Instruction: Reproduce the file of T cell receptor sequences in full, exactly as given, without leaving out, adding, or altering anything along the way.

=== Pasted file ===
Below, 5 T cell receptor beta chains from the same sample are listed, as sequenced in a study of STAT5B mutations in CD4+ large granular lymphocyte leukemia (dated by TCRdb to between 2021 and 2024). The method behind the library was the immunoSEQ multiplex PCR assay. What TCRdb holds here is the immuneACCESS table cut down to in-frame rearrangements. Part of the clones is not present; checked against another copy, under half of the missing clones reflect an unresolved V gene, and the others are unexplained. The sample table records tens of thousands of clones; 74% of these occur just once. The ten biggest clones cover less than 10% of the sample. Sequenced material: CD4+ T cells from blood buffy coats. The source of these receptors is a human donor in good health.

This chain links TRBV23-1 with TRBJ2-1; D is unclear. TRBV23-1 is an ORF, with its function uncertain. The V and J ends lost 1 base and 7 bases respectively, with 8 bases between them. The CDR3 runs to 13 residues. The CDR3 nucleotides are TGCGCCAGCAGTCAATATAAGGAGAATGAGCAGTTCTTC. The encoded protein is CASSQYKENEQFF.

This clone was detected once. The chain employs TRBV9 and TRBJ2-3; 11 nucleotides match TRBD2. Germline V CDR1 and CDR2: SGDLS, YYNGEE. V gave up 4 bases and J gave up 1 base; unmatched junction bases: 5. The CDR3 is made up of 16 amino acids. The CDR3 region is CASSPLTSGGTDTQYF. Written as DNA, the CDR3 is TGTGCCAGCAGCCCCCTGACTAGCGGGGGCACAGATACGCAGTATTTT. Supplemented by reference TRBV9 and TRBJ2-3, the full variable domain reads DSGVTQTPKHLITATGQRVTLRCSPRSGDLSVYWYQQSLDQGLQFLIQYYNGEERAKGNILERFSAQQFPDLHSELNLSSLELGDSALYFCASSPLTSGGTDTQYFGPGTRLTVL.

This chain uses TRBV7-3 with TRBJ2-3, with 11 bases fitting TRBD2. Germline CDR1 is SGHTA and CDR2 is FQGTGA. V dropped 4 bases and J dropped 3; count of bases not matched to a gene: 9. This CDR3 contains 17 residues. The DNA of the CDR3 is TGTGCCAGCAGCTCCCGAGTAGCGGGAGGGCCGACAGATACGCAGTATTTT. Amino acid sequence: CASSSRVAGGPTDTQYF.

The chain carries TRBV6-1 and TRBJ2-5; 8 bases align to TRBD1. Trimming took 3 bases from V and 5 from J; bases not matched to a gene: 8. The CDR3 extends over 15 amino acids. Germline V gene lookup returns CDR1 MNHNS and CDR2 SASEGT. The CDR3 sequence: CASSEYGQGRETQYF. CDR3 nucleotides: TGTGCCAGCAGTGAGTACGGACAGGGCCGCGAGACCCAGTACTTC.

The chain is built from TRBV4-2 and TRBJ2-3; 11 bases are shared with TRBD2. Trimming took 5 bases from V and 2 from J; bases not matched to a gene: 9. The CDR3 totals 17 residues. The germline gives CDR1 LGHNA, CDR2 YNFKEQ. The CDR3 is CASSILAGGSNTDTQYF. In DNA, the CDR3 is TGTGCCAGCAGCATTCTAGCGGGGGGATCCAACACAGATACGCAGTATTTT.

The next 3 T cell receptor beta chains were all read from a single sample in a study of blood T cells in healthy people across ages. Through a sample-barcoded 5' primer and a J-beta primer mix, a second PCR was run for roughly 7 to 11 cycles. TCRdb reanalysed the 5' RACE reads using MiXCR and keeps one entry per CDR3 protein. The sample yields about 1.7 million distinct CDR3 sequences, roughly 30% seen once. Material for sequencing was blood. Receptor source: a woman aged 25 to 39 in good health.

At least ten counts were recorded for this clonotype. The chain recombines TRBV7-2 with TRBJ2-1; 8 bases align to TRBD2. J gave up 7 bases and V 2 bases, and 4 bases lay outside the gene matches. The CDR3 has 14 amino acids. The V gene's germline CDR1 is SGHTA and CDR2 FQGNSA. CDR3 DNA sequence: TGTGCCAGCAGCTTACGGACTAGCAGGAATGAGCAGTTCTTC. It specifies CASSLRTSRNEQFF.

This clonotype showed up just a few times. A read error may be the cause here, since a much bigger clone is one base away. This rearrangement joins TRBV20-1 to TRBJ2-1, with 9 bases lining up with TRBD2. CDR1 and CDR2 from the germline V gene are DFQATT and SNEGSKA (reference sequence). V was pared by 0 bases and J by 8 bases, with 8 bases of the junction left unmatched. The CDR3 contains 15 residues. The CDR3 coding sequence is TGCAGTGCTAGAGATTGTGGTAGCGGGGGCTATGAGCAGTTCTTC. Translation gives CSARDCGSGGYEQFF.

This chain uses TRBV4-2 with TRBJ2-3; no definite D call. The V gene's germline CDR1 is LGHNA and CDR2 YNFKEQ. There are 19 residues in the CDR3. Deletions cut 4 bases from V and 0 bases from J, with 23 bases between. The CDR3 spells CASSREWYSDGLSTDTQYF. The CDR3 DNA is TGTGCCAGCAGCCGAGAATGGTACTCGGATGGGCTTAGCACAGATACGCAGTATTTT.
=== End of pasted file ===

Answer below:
Below, 5 T cell receptor beta chains from the same sample are listed, as sequenced in a study of STAT5B mutations in CD4+ large granular lymphocyte leukemia (dated by TCRdb to between 2021 and 2024). The method behind the library was the immunoSEQ multiplex PCR assay. What TCRdb holds here is the immuneACCESS table cut down to in-frame rearrangements. Part of the clones is not present; checked against another copy, under half of the missing clones reflect an unresolved V gene, and the others are unexplained. The sample table records tens of thousands of clones; 74% of these occur just once. The ten biggest clones cover less than 10% of the sample. Sequenced material: CD4+ T cells from blood buffy coats. The source of these receptors is a human donor in good health.

This chain links TRBV23-1 with TRBJ2-1; D is unclear. TRBV23-1 is an ORF, with its function uncertain. The V and J ends lost 1 base and 7 bases respectively, with 8 bases between them. The CDR3 runs to 13 residues. The CDR3 nucleotides are TGCGCCAGCAGTCAATATAAGGAGAATGAGCAGTTCTTC. The encoded protein is CASSQYKENEQFF.

This clone was detected once. The chain employs TRBV9 and TRBJ2-3; 11 nucleotides match TRBD2. Germline V CDR1 and CDR2: SGDLS, YYNGEE. V gave up 4 bases and J gave up 1 base; unmatched junction bases: 5. The CDR3 is made up of 16 amino acids. The CDR3 region is CASSPLTSGGTDTQYF. Written as DNA, the CDR3 is TGTGCCAGCAGCCCCCTGACTAGCGGGGGCACAGATACGCAGTATTTT. Supplemented by reference TRBV9 and TRBJ2-3, the full variable domain reads DSGVTQTPKHLITATGQRVTLRCSPRSGDLSVYWYQQSLDQGLQFLIQYYNGEERAKGNILERFSAQQFPDLHSELNLSSLELGDSALYFCASSPLTSGGTDTQYFGPGTRLTVL.

This chain uses TRBV7-3 with TRBJ2-3, with 11 bases fitting TRBD2. Germline CDR1 is SGHTA and CDR2 is FQGTGA. V dropped 4 bases and J dropped 3; count of bases not matched to a gene: 9. This CDR3 contains 17 residues. The DNA of the CDR3 is TGTGCCAGCAGCTCCCGAGTAGCGGGAGGGCCGACAGATACGCAGTATTTT. Amino acid sequence: CASSSRVAGGPTDTQYF.

The chain carries TRBV6-1 and TRBJ2-5; 8 bases align to TRBD1. Trimming took 3 bases from V and 5 from J; bases not matched to a gene: 8. The CDR3 extends over 15 amino acids. Germline V gene lookup returns CDR1 MNHNS and CDR2 SASEGT. The CDR3 sequence: CASSEYGQGRETQYF. CDR3 nucleotides: TGTGCCAGCAGTGAGTACGGACAGGGCCGCGAGACCCAGTACTTC.

The chain is built from TRBV4-2 and TRBJ2-3; 11 bases are shared with TRBD2. Trimming took 5 bases from V and 2 from J; bases not matched to a gene: 9. The CDR3 totals 17 residues. The germline gives CDR1 LGHNA, CDR2 YNFKEQ. The CDR3 is CASSILAGGSNTDTQYF. In DNA, the CDR3 is TGTGCCAGCAGCATTCTAGCGGGGGGATCCAACACAGATACGCAGTATTTT.

The next 3 T cell receptor beta chains were all read from a single sample in a study of blood T cells in healthy people across ages. Through a sample-barcoded 5' primer and a J-beta primer mix, a second PCR was run for roughly 7 to 11 cycles. TCRdb reanalysed the 5' RACE reads using MiXCR and keeps one entry per CDR3 protein. The sample yields about 1.7 million distinct CDR3 sequences, roughly 30% seen once. Material for sequencing was blood. Receptor source: a woman aged 25 to 39 in good health.

At least ten counts were recorded for this clonotype. The chain recombines TRBV7-2 with TRBJ2-1; 8 bases align to TRBD2. J gave up 7 bases and V 2 bases, and 4 bases lay outside the gene matches. The CDR3 has 14 amino acids. The V gene's germline CDR1 is SGHTA and CDR2 FQGNSA. CDR3 DNA sequence: TGTGCCAGCAGCTTACGGACTAGCAGGAATGAGCAGTTCTTC. It specifies CASSLRTSRNEQFF.

This clonotype showed up just a few times. A read error may be the cause here, since a much bigger clone is one base away. This rearrangement joins TRBV20-1 to TRBJ2-1, with 9 bases lining up with TRBD2. CDR1 and CDR2 from the germline V gene are DFQATT and SNEGSKA (reference sequence). V was pared by 0 bases and J by 8 bases, with 8 bases of the junction left unmatched. The CDR3 contains 15 residues. The CDR3 coding sequence is TGCAGTGCTAGAGATTGTGGTAGCGGGGGCTATGAGCAGTTCTTC. Translation gives CSARDCGSGGYEQFF.

This chain uses TRBV4-2 with TRBJ2-3; no definite D call. The V gene's germline CDR1 is LGHNA and CDR2 YNFKEQ. There are 19 residues in the CDR3. Deletions cut 4 bases from V and 0 bases from J, with 23 bases between. The CDR3 spells CASSREWYSDGLSTDTQYF. The CDR3 DNA is TGTGCCAGCAGCCGAGAATGGTACTCGGATGGGCTTAGCACAGATACGCAGTATTTT.